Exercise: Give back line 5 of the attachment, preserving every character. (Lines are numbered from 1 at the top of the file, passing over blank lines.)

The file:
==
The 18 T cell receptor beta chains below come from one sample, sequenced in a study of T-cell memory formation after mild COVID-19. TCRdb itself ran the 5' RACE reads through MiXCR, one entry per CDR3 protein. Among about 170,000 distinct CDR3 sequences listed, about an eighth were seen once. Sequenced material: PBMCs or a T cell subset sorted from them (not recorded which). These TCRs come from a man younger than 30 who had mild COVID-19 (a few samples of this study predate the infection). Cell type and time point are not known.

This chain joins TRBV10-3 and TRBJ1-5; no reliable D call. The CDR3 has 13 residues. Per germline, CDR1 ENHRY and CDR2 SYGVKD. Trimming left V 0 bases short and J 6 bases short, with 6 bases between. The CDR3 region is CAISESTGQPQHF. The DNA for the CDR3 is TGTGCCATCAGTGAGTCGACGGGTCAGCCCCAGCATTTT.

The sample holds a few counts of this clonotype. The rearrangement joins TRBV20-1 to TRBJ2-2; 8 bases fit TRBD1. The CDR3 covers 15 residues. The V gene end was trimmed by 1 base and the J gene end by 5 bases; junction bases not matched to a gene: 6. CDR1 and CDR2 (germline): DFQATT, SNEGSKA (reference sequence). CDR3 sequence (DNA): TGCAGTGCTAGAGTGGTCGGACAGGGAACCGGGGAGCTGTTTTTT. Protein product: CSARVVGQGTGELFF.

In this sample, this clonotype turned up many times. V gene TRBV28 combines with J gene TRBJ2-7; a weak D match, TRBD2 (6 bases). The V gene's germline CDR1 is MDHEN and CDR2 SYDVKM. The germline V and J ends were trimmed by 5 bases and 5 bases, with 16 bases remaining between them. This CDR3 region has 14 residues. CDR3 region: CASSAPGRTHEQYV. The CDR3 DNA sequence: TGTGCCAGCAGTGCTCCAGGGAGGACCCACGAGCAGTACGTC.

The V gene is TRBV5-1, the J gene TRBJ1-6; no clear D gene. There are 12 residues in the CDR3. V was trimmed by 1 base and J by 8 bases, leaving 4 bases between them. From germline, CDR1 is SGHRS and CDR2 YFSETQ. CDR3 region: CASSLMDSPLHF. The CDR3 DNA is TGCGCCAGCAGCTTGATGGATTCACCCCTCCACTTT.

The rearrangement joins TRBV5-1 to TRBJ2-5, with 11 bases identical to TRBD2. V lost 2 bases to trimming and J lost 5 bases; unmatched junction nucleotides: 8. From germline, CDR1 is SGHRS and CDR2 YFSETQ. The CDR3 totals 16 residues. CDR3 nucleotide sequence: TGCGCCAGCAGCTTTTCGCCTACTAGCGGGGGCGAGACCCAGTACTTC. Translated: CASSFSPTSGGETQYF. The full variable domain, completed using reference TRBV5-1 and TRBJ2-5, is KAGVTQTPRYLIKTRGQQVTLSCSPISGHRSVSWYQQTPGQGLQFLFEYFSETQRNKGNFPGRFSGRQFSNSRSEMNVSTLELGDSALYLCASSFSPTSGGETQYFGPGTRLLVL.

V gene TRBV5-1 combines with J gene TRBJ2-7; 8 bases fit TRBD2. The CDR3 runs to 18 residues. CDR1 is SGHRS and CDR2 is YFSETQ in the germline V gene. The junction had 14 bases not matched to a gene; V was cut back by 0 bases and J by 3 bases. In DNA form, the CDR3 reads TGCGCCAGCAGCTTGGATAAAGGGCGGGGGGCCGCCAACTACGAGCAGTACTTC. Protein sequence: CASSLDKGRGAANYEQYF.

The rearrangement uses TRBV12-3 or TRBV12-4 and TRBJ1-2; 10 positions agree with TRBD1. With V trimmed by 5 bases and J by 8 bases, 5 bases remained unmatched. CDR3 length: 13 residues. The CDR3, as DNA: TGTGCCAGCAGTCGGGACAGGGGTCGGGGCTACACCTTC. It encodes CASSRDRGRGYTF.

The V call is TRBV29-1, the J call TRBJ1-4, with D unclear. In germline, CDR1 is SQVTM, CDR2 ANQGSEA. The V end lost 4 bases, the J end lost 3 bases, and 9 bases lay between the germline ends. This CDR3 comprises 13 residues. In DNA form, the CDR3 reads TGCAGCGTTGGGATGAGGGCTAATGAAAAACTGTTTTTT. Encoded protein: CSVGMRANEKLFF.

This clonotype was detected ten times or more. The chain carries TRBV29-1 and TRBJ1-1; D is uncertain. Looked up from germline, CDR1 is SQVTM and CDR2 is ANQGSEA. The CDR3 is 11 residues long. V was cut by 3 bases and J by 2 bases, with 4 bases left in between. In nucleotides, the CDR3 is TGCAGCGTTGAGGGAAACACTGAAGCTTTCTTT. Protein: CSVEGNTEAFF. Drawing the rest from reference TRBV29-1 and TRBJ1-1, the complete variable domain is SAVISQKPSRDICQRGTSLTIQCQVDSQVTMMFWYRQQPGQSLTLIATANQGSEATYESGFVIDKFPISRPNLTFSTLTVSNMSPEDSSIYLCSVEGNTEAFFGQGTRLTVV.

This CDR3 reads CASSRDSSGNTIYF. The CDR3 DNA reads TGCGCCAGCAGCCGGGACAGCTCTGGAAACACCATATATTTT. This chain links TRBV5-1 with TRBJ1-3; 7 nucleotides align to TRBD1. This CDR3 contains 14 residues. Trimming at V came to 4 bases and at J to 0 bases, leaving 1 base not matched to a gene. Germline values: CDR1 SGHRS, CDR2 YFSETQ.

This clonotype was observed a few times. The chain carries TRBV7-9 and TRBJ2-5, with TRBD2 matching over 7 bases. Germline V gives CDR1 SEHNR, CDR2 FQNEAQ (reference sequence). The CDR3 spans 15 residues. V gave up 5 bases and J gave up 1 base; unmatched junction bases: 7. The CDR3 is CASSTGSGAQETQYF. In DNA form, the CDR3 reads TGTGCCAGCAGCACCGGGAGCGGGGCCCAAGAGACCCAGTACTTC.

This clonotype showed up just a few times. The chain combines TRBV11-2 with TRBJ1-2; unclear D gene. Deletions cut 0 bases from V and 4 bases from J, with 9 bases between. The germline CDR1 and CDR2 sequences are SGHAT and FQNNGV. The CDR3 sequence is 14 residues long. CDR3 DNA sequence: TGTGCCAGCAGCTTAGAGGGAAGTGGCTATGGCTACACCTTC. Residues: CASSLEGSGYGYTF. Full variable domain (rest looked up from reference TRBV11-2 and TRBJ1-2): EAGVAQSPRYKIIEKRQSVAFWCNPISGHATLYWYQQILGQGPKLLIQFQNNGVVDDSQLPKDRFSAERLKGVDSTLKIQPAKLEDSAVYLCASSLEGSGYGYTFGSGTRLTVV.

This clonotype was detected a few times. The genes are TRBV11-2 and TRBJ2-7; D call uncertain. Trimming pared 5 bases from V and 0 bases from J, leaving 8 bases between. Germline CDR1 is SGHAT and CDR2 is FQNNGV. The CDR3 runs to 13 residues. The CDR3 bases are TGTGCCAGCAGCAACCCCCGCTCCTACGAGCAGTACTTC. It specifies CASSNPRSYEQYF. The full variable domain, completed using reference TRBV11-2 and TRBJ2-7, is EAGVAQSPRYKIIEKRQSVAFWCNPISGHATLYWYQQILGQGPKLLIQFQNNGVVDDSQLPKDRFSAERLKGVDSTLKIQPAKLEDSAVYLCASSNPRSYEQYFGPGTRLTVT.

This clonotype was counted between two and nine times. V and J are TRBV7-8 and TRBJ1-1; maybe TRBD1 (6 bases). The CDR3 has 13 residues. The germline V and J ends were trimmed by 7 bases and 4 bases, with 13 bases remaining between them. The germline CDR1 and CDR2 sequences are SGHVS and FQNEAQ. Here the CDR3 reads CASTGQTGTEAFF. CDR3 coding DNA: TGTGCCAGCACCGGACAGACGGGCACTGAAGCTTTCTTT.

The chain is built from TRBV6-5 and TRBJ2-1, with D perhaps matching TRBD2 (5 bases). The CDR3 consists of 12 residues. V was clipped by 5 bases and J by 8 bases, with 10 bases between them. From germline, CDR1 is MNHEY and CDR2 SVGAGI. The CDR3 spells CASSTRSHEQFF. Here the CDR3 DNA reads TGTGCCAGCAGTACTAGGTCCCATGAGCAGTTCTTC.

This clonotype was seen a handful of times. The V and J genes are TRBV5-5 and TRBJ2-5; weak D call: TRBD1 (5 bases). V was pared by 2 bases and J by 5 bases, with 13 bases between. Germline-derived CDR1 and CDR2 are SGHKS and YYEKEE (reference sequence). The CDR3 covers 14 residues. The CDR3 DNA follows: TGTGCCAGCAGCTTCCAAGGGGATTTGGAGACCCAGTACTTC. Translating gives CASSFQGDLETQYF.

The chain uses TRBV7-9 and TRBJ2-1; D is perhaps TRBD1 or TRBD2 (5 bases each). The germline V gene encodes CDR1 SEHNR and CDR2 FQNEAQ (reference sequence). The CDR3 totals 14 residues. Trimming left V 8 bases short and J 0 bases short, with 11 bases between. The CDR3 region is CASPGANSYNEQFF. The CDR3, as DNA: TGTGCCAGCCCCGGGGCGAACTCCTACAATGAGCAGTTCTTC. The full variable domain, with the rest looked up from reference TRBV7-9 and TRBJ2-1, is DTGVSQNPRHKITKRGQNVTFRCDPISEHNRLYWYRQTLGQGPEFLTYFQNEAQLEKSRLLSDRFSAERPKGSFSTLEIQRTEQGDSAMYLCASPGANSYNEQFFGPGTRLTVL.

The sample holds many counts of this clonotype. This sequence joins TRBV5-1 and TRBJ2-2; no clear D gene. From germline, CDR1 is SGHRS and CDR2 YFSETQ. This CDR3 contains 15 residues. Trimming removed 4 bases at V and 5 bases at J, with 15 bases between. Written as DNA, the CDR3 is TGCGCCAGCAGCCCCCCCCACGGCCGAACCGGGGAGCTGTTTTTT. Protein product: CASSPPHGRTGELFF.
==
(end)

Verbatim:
The V gene is TRBV5-1, the J gene TRBJ1-6; no clear D gene. There are 12 residues in the CDR3. V was trimmed by 1 base and J by 8 bases, leaving 4 bases between them. From germline, CDR1 is SGHRS and CDR2 YFSETQ. CDR3 region: CASSLMDSPLHF. The CDR3 DNA is TGCGCCAGCAGCTTGATGGATTCACCCCTCCACTTT.